Art that mentioned abortion was stripped from an exhibition at an Idaho public college—and the college is suggesting that state law tied their hands.
The art show, “Unconditional Care,” opened last week at Lewis-Clark State College and is meant to address “today’s biggest health issues,” like “chronic illness, disability, pregnancy, sexual assault, and gun violence and deaths,” according to a late February release about the show. Since the overturning of Roe v. Wade, abortion has surged to the forefront of the national debate over health care.
But rather than showing that, school officials removed videos that depict women sharing their experiences with pregnancy and reproductive rights, a work that includes a handwritten historical letter addressed to Planned Parenthood’s founder, and a piece that depicts abortion pills, according to the Guardian. The artist behind the last piece, Katrina Majkut, told the Guardian that officials would not even let her use the term “post-Roe America.”
“I did try to have some alternative stand-in, such as a curtain placed over the work or a sign that said ‘Artwork has been removed in accordance with law,’” Majkut said. “But that was all rejected too.”
Majkut, who also worked as a guest curator on the exhibition, told Artnet News that her work was removed after she gave administrators a tour.
“I said that I wanted the wall text up even if I can’t have the artwork because it literally reiterates Idaho’s own law to the students,” Majkut said. “That was a no-go. It’s an educational setting, but I was told directly in person that the wall text wasn’t okay.”
“The censorship of my piece is extra alarming because it comes from a letter that was written 100 years ago by a desperate mom,” Michelle Hartney, the artist whose work includes the historical letter, told Artnet News. “I feel compelled, through this project, to make sure the stories and pleas from these mothers from the past are not forgotten.”
In a statement, a spokesperson for Lewis-Clark State College said the school “became aware of concerns” about the exhibition on Feb. 26, just a few days before the exhibition was set to open.
“Within 24 hours the college engaged legal counsel to try to determine if any of the concerns might be in conflict with Idaho Code Section 18-8705,” the spokesperson said. “Over the next 48 hours the college worked closely and carefully with legal counsel to review exhibit items. On Feb. 28, within hours of receiving legal advice that some of the proposed exhibits could not be included in the exhibition, the college began notifying the third-party exhibit curator and artists involved.”
Idaho Code Section 18-8705 refers to the No Public Funds for Abortion Act, a 2021 law that blocks public funds from being used to perform abortions, counsel for abortions, refer for abortions, or even “promote abortion.” Last year, the University of Idaho cited that law when it warned employees that they could be fired if they referred students for abortions, offered them birth control, or failed to “remain neutral” when speaking about abortion.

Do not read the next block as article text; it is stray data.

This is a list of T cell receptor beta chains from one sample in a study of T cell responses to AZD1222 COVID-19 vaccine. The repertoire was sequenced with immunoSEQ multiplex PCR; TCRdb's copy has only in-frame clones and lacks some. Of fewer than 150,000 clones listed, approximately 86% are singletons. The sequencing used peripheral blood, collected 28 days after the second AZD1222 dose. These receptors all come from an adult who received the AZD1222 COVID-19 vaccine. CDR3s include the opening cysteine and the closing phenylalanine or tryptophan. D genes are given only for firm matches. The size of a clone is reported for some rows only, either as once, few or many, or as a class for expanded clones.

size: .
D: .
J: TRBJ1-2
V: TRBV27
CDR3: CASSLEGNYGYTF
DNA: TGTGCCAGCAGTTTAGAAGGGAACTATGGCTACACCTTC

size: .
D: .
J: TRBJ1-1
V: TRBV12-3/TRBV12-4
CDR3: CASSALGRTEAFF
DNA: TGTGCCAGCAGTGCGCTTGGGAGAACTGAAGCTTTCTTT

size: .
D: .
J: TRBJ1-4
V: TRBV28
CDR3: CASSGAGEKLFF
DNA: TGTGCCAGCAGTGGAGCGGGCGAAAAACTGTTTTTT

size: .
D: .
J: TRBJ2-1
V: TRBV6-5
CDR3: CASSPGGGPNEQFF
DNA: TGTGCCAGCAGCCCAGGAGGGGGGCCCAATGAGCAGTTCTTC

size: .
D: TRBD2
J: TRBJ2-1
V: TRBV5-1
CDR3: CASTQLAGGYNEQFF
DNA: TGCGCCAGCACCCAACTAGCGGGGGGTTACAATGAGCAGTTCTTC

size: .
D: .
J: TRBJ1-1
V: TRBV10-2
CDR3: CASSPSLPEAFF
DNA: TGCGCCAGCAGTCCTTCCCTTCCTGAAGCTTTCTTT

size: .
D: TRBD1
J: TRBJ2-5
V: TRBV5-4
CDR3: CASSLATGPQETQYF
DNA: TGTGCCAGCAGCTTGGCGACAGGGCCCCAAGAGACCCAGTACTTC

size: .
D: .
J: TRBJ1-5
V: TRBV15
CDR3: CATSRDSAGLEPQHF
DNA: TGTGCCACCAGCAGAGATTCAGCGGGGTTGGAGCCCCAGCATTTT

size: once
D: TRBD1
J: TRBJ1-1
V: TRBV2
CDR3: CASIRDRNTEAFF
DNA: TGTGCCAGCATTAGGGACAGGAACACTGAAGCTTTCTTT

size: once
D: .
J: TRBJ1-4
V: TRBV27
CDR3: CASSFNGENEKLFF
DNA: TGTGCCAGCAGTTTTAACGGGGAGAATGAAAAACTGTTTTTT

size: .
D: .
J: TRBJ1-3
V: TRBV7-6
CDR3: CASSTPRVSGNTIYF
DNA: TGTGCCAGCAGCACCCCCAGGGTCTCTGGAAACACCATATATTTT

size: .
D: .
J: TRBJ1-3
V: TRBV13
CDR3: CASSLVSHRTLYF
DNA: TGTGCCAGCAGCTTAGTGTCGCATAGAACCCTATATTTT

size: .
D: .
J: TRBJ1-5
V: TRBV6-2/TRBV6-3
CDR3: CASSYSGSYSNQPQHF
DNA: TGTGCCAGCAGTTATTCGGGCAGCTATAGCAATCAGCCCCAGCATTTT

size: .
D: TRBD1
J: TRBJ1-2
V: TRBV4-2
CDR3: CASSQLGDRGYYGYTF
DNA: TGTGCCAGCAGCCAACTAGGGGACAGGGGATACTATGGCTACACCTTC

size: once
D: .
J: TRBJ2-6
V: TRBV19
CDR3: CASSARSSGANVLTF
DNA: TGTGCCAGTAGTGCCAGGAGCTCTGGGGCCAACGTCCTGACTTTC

Now, representatives from the ACLU and other anti-censorship organizations have stepped in to write a letter to Lewis-Clark State College President Cynthia Pemberton, urging the school to reinstate the work of Lydia Nobles, the artist behind the video pieces. The groups warned the college that its interpretation of the No Public Funds for Abortion Act demonstrates just how easily it can be abused.
“As the Supreme Court recognized 80 years ago, “[i]f there is any fixed star in our constitutional constellation, it is that no official, high or petty, can prescribe what shall be orthodox in politics, nationalism, religion, or other matters of opinion,” wrote the ACLU, the ACLU of Idaho, and the National Coalition Against Censorship. “The College’s decision threatens this bedrock First Amendment principle by censoring Nobles’ important work and denying visitors of the Center the opportunity to view, consider, and discuss it.”
In an email to VICE News, Nobles called for Pemberton to reverse the decision to remove the artwork.
“Freedom of speech is worth fighting for and your interpretation of the law is far-reaching and inaccurate,” Nobles said. At what cost will you deny the students of Lewis-Clark State their right to critical conversations around abortion access?”
In her email, Nobles also included a statement from Cat Hadley, whose account was depicted in Nobles’ removed art. In one video, Hadley shared how state law kept her from getting an abortion in Michigan in 2007. She was forced to continue her pregnancy.
"I think it is a travesty that in 2023 when people share their truth, they are met with being silenced instead of heard. I avoided sharing my story for over a decade out of the same shame that would work to silence me, and I won't be silent anymore,” Hadley said. “I am outraged that my First Amendment rights are being trampled because my story does not fit into a particular narrative. My story seeks to share the real consequences people face when they cannot receive an abortion."